Artist
Alberto Giacometti
Swiss sculptor and painter

Disclaimer

Images

We do our best to use images that are open source. If you feel we have used an image of yours inappropriately please let us know and we will fix it.

Accuracy

Our writing can be punchy but we do our level best to ensure the material is accurate. If you believe we have made a mistake, please let us know.

Visits

If you are planning to see an artwork, please keep in mind that while the art we cover is held in permanent collections, pieces are sometimes removed from display for renovation or traveling exhibitions.

Alberto Giacometti
Swiss sculptor and painter
0
Be the first to vote…

Birth Date

1901

Works by Alberto Giacometti

rzarlif's picture

Contributor

Albert Giacometti was nothing if not perseverant, and it paid off...most of the time.

Happy to rework a sculpture indefinitely, one of his standout failures was sculpting a poor sod who sat for him 400 times and still the thing didn’t come out right. Ouch, for both model and artist. In post-war Paris he spent 5 years studying the human head, his sister’s and that of bohemian artist and Giacometti’s lover Isabel Rawsthorne.

His patience was rewarded, his artwork The Marching Man I is on the 100 Swiss Franc banknote. That seems about right, since recently his works sold for $53.3 and $104.3 million. This also helps explain why the French foreign minister Roland Dumas (who was also Pablo Picasso’s former lawyer) was convicted of illegally selling Giacometti's works. It was just too lucrative to pass up.

Giacometti, like Edoardo Paolozzi in Scotland and others, worked in the same small, ramshackle workshop for 40 years until he died. He lived there with his brother, a number of lovers, and later his wife. Odd given all that money he made. Early on he and his brother designed lamps and furniture for a fancy Parisian interior architect. Later his art made a bundle, and he didn't need to work for anyone, but still lived modestly.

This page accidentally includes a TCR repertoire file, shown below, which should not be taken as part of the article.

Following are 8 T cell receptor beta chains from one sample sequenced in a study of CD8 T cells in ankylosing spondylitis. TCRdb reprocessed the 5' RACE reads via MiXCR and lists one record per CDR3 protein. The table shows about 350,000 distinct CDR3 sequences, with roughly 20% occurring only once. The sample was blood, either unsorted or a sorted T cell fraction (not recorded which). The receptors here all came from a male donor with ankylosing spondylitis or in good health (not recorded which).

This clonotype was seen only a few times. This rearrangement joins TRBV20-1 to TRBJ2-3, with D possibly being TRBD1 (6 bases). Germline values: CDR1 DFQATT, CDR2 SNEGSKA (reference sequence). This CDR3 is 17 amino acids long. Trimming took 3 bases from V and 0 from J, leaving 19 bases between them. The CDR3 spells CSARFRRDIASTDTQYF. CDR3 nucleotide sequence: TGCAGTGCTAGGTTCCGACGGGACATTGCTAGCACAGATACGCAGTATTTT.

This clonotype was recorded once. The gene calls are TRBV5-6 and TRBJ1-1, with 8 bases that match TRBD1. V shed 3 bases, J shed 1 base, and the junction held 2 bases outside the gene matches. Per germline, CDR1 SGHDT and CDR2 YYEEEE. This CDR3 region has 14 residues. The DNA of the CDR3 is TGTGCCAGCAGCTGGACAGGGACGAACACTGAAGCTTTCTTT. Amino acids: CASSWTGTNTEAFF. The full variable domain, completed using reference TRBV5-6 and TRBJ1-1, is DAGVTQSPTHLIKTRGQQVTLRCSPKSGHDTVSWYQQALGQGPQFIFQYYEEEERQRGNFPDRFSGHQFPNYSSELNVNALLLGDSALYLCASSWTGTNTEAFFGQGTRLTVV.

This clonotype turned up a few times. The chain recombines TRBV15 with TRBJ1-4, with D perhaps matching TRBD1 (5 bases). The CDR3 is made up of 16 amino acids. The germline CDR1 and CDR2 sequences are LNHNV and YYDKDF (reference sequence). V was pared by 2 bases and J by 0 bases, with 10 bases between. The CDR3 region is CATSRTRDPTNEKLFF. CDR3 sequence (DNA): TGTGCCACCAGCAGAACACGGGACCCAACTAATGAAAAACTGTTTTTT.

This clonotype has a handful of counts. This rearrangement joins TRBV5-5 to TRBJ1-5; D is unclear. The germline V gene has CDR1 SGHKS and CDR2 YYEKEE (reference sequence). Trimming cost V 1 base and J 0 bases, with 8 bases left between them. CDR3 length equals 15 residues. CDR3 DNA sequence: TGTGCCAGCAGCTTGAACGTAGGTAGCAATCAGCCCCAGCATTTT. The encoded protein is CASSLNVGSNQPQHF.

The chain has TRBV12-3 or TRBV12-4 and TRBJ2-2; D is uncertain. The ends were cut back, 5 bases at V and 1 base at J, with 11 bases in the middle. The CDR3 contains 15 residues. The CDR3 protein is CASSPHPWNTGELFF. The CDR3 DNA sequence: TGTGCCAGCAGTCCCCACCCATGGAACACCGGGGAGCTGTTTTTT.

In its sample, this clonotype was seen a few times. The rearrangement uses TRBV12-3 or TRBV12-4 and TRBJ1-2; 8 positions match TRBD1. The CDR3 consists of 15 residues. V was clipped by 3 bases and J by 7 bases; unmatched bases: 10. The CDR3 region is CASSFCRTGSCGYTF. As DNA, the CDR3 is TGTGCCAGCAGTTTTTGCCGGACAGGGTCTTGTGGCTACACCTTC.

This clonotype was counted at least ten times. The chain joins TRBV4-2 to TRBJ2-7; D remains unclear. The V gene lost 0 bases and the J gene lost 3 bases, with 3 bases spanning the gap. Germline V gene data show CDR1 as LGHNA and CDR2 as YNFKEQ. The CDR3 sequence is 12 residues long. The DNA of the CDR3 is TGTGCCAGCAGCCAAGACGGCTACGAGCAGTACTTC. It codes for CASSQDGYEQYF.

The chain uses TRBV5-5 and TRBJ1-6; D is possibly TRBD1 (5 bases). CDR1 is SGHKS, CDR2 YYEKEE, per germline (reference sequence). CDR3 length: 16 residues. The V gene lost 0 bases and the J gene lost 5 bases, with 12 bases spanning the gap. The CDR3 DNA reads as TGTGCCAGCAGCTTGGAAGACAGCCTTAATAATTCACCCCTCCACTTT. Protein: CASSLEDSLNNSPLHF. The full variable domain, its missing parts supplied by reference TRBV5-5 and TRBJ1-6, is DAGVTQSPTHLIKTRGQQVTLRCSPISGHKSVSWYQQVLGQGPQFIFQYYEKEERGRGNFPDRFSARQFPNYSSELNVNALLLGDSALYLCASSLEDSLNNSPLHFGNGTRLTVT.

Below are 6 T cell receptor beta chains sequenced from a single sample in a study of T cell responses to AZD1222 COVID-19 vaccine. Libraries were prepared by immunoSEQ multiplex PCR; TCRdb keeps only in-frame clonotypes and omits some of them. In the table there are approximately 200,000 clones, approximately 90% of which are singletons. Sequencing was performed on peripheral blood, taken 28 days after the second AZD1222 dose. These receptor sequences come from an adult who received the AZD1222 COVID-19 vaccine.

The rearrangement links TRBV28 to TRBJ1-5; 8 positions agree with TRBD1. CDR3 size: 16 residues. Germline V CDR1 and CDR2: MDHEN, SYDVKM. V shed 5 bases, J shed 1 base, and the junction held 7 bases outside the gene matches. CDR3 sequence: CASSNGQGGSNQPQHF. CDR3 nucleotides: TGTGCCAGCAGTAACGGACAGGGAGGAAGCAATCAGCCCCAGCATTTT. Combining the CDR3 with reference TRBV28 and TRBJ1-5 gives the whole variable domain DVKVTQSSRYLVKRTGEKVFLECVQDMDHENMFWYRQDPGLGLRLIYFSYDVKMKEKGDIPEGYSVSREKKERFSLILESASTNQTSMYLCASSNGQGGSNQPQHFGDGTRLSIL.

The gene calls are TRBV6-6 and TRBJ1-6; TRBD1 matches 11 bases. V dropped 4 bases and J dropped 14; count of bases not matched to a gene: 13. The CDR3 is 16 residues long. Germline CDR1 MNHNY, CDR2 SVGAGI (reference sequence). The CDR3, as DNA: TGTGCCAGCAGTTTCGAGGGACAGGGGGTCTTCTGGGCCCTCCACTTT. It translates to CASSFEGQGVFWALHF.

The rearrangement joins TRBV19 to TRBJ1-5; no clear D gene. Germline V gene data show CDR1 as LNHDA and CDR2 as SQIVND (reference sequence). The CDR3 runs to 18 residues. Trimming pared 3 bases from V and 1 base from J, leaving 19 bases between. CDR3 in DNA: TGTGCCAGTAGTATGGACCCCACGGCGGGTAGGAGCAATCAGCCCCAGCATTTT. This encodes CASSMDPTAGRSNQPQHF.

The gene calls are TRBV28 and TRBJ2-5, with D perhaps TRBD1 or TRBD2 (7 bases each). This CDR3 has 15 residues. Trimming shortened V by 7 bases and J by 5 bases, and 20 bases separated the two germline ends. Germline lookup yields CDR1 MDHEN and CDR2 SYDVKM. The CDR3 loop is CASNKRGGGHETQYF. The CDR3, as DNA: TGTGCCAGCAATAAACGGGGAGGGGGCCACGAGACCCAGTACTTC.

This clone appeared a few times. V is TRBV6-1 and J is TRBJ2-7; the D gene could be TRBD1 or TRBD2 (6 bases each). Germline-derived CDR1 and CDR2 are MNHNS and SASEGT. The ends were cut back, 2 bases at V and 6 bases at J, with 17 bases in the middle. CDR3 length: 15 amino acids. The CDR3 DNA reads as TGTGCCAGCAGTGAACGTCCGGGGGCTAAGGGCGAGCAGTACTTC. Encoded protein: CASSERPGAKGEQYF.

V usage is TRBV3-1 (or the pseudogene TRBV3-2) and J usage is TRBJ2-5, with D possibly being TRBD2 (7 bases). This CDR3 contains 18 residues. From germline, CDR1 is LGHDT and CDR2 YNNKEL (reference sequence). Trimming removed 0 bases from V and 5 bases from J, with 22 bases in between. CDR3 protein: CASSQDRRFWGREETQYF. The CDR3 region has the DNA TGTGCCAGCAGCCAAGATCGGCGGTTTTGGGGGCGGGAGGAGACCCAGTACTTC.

He was Swiss, born on the Italian border, and lived through WWII. Giacometti had the weirdest personal crisis ever. He was in Paris when WWII broke out and subsequently his drawings and sculptures of people became smaller and smaller. When he left occupied Paris for Switzerland, he saw his figures shrink with each try. For four years he made frantic looking, needle-size figures, echoing his anxieties about the war. The result is outright scary; it’s like looking at extract of human. His figures are all skin and bones, thinner even than a human skeleton and with drawn out, long bodies. His brother and sister often sat for him and he repaid the favor by reducing them to impossibly tall, pencil-thin people with a bad skin condition. No one knows why the men are moving and women standing still, but I warrant perhaps it has something to do with soldiers going to battle. War. What is it good for? Great art, I suppose.

 

Featured Content

Here is what Wikipedia says about Alberto Giacometti

Alberto Giacometti (UK: /ˌækəˈmɛti/,US: /ˌɑːk-/,Italian: [alˈbɛrto dʒakoˈmetti]; 10 October 1901 – 11 January 1966) was a Swiss sculptor, painter, draftsman and printmaker. Beginning in 1922, he lived and worked mainly in Paris but regularly visited his hometown Borgonovo to see his family and work on his art.

Giacometti was one of the most important sculptors of the 20th century. His work was particularly influenced by artistic styles such as Cubism and Surrealism. Philosophical questions about the human condition, as well as existential and phenomenological debates played a significant role in his work. Around 1935 he gave up on his Surrealistic influences in order to pursue a more deepened analysis of figurative compositions. Giacometti wrote texts for periodicals and exhibition catalogues and recorded his thoughts and memories in notebooks and diaries. His self-critical nature led to great doubts about his work and his ability to do justice to his own artistic ideas but acted as a great motivating force.

Between 1938 and 1944 Giacometti's sculptures had a maximum height of seven centimeters (2.75 inches). Their small size reflected the actual distance between the artist's position and his model. In this context he self-critically stated: "But wanting to create from memory what I had seen, to my terror the sculptures became smaller and smaller". After the war, Giacometti created his most famous sculptures: his extremely tall and slender figurines. These sculptures were subject to his individual viewing experience—between an imaginary yet real, a tangible yet inaccessible space.

In Giacometti's whole body of work, his painting constitutes only a small part. After 1957, however, his figurative paintings were equally as present as his sculptures. His almost monochromatic paintings of his late work do not refer to any other artistic styles of modernity.

Check out the full Wikipedia article about Alberto Giacometti.